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Adapted from a shiur by Rav Mordechai Lebhar
What can’t you say when someone’s always listening?
Amazon’s Echo and similar “smart speakers” are devices that provide information, take orders for goods, or activate any of an array of services in response to voice commands.
They operate by constantly recording ambient sound and listening for a “wake word,” which for the Echo is ”Alexa.” Say the wake word and the device replies, cheerfully offering its assistance.
The question arises: Given that the Echo is recording all the time, may one speak in its presence on Shabbos?
Melacha on Shabbos, explains Maharal, is defined as creative activity. Because Hashem rested from Creation on Shabbos, we similarly desist from exercising our own creative powers.
In Bava Kama 60 and many places in Maseches Shabbos we learn than only meleches machsheves violates Shabbos. This has several implications for what qualifies as melacha, including that a melacha must be done with thought; must be performed creatively, not destructively; and must not be done kil’achar yad, in an unusual manner.
There is a machlokes Tana’im in the case of davar she’aino miskavein, such as one who pulls a bench across the ground because he wants it somewhere else. Although the action may dig a groove in the ground—chofer, a form of the melacha of choresh—that is not the bench-dragger’s intent.
The Halacha follows the view that this is permitted, because it isn’t meleches machsheves: The perpetrator’s intent is to relocate a bench, not to dig a furrow. But this only holds true in a case where the groove would not inevitably result—a psik raisha—from the dragging. If the unintended result is an inevitable consequence of the action, one cannot disassociate the result from the action. If dragging this bench will ineluctably produce a furrow, then the creation of the furrow is virtually intentional and meets the requirements of meleches machsheves.
Tosfos in Kesubos 6a (s.v. hai) cites the view of the Sefer HeAruch that where the unintended but inevitable result is lo nicha lei, something the perpetrator doesn’t specifically desire, the act remains permissible.
While the poskim generally don’t follow the Aruch’s view on its own, the Mishna Berura (337) rules that in a case of psik reisha involving a shvus d’shvus—a d’Rabbanan atop another d’Rabbanan—we can additionally adduce the Aruch’s view to rule leniently. The Sephardic poskim generally follow the ruling of the Terumas Hadeshen to apply the Aruch’s view even in the case of a single d’Rabbanan. (See Or L’Tzion Vol. 2 3:10 and Yabia Omer 4:30.).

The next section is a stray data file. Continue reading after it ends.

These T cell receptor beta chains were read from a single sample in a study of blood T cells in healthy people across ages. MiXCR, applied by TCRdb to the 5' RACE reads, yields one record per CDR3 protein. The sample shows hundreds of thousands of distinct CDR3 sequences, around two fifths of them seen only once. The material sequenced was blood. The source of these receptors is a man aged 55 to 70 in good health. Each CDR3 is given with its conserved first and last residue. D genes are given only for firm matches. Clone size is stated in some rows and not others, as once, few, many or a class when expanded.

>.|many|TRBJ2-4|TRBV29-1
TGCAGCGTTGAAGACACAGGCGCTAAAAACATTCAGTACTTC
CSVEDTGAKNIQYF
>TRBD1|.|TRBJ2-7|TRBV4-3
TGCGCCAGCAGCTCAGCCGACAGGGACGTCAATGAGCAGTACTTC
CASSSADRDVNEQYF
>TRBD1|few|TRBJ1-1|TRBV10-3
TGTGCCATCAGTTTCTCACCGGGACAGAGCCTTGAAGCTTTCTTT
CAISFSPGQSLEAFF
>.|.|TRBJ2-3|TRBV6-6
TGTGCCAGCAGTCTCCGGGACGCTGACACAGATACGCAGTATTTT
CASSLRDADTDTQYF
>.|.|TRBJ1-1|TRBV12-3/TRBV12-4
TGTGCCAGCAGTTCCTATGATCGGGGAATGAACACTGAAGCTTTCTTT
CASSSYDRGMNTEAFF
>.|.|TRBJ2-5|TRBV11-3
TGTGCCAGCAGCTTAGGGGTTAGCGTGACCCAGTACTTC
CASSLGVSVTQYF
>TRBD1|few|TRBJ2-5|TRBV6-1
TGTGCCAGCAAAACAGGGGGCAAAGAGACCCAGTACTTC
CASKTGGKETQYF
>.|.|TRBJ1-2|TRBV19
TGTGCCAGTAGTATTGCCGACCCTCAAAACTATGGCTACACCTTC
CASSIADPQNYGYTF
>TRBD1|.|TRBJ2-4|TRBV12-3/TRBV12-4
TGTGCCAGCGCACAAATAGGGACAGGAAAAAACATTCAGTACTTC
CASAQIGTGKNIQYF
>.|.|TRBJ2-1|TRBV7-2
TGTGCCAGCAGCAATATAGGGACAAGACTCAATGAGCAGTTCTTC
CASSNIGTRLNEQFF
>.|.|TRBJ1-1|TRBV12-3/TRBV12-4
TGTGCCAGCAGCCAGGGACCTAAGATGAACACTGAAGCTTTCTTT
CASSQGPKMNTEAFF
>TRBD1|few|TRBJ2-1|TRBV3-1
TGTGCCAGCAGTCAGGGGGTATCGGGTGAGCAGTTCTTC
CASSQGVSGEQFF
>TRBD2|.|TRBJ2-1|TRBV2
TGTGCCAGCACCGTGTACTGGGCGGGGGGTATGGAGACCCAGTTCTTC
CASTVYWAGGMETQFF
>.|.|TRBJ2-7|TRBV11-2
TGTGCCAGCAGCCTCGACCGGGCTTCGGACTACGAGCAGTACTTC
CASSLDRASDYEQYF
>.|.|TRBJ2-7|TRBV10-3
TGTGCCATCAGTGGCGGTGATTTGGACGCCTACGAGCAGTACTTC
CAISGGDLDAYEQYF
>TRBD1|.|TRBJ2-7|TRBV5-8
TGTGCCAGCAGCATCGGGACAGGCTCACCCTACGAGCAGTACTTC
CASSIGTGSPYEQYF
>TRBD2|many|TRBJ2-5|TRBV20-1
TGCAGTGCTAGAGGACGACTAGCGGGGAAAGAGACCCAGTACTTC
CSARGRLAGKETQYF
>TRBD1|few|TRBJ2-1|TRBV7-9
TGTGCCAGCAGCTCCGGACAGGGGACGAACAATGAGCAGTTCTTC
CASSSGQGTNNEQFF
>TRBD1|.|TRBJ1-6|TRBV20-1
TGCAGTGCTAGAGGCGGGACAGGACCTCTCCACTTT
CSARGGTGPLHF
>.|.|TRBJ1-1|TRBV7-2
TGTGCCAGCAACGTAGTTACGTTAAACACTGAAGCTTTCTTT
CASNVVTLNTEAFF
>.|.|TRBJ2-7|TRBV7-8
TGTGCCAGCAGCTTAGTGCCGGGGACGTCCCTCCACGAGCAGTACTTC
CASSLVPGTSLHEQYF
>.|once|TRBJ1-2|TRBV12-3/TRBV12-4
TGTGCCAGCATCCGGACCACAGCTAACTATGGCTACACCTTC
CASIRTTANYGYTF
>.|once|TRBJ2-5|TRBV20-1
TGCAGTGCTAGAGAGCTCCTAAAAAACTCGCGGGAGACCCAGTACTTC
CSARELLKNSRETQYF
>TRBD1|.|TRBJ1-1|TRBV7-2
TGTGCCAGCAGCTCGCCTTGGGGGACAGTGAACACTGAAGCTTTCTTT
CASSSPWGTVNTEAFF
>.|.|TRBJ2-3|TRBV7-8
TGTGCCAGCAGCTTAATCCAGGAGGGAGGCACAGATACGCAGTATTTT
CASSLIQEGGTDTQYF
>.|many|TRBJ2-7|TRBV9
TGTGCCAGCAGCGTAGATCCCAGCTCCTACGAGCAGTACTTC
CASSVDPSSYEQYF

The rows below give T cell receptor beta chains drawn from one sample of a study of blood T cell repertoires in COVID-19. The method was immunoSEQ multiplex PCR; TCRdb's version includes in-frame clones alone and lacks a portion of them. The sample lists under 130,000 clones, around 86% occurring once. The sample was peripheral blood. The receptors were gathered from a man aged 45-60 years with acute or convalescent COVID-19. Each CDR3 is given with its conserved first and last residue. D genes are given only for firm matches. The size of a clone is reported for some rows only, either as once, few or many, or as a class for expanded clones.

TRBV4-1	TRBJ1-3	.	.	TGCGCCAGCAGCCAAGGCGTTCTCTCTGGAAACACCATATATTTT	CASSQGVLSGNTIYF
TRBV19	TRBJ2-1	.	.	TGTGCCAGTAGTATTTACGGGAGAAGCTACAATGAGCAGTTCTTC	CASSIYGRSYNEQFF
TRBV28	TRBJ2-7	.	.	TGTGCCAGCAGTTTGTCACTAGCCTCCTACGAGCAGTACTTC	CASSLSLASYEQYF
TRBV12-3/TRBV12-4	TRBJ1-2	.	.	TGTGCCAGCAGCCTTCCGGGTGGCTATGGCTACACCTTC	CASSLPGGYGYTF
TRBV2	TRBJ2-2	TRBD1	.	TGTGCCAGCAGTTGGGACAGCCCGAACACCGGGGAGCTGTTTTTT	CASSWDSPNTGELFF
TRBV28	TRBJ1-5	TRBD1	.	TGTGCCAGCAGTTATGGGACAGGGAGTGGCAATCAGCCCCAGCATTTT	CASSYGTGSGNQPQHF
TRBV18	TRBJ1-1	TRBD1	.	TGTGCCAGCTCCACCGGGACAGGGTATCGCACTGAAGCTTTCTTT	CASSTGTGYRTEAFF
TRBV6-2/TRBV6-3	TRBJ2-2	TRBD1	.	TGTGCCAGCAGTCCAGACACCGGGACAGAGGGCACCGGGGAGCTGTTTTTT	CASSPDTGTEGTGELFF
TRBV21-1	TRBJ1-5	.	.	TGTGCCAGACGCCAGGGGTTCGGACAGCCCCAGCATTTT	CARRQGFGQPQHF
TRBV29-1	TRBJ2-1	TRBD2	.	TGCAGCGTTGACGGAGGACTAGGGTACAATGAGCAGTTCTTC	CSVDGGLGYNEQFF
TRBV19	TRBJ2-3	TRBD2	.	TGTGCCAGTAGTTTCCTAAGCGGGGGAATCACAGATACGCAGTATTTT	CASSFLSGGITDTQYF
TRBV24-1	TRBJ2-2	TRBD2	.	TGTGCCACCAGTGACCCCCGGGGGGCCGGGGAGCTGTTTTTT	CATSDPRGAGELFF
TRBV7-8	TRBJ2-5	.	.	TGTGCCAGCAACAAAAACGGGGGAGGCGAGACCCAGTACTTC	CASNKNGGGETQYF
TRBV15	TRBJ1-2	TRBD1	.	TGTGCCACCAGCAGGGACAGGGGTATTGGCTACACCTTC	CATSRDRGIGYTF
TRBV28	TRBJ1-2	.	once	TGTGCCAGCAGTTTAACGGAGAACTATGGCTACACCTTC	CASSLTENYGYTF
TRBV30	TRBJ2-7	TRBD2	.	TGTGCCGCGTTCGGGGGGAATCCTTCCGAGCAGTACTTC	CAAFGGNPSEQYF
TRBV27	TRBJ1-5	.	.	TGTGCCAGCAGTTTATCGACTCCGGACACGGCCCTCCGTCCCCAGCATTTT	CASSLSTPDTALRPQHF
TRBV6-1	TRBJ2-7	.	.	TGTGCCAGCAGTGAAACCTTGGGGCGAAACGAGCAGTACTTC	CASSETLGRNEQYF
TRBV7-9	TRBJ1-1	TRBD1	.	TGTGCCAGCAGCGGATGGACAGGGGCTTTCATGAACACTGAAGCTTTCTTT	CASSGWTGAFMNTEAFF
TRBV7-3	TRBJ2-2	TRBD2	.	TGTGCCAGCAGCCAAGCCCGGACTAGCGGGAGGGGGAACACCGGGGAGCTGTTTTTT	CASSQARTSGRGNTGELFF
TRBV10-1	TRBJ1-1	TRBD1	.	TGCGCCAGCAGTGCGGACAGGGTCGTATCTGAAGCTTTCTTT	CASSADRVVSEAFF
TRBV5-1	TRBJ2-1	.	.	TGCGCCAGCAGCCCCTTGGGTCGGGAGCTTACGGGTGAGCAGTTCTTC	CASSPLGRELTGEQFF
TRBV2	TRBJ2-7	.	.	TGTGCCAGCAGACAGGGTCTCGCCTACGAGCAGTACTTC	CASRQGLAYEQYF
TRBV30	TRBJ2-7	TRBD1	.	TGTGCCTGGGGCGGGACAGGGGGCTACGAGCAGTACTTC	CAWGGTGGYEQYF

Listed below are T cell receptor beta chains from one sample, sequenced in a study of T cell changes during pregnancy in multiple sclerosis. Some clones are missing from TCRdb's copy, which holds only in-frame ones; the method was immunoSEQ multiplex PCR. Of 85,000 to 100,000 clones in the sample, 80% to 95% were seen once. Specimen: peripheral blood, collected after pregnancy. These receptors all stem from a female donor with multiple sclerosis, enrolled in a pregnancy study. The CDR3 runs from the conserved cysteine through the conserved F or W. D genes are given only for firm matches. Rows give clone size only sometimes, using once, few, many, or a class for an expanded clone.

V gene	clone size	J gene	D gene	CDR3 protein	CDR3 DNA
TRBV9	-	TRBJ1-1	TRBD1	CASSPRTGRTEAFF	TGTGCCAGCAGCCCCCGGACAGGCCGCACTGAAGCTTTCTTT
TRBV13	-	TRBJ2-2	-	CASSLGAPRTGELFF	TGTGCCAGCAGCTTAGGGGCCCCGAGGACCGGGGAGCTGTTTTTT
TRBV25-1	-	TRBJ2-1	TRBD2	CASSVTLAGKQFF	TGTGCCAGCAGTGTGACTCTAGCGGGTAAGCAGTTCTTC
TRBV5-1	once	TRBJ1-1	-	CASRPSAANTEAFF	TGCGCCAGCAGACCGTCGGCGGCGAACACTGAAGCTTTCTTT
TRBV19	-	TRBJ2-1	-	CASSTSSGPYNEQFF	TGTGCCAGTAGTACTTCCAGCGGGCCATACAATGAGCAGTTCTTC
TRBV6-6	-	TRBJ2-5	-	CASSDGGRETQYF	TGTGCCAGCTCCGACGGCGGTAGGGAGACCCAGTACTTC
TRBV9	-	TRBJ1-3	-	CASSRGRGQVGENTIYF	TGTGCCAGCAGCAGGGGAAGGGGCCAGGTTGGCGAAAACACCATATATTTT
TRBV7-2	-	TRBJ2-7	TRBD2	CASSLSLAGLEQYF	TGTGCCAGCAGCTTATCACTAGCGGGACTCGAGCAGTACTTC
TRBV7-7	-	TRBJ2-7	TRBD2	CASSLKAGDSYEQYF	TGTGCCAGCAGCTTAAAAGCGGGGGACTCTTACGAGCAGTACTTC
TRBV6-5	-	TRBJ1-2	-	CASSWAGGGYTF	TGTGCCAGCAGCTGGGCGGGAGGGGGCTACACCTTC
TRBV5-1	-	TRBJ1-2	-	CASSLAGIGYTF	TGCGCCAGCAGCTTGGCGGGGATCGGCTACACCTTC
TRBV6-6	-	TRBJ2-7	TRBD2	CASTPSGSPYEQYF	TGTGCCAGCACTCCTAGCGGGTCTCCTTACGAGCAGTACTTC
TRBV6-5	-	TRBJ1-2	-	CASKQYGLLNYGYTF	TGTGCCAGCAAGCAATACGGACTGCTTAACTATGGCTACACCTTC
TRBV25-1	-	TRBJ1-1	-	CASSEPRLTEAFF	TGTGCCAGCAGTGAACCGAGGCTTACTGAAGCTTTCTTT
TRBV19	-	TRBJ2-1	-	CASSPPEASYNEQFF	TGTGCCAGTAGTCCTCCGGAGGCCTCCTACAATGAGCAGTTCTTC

In the Echo’s case, it is debatable whether a melacha is being performed by the speaker whose voice is being recorded.
Even according to the Chazon Ish’s view that completing an electrical circuit on Shabbos is forbidden mid’Oraisa, in this case one is only adding an insignificant load to an existing circuit by speaking. Though Shvus Yitzchok cites stringent views, R’ Shlomo Zalman Auerbach (Shulchan Shlomo 308) permits this.
Additionally, one who speaks on Shabbos in his Amazon Echo-equipped home is clearly not intending to record his voice. Though it will happen anyway, it is obviously not nicha lei. (See R’ Nissim Karelitz’s Chut Shani, Vol. 1, Kuntres Hachashmal.)
Similarly, though there is Halachic debate about the permissibility of speaking on Shabbos to a person wearing a hearing aid, all agree that one may speak to a third party even if a hearing-aid wearer is listening in, because this result of one’s action is too disconnected from the actor.
Another example of this principle appears in the Chavos Da’as (Y.D. 91:5), who says that an insubstantial result that doesn’t benefit the actor is excluded by meleches machsheves. R’ Shmuel Wosner (Sheivet Halevi 3:45 and 7:42) permits, on this basis, pouring boiling water into a bowl containing small water droplets. The act is too insignificant to constitute melacha.
Likewise, it would be permitted to walk on the street on Shabbos while video of the activity is being recorded by an orbiting satellite.
It would seem that being picked up by the Echo’s recorder would be comparable to these examples. The result of the speaker’s action, though inevitable, is insignificant, and therefore not prohibited as a psik raisha.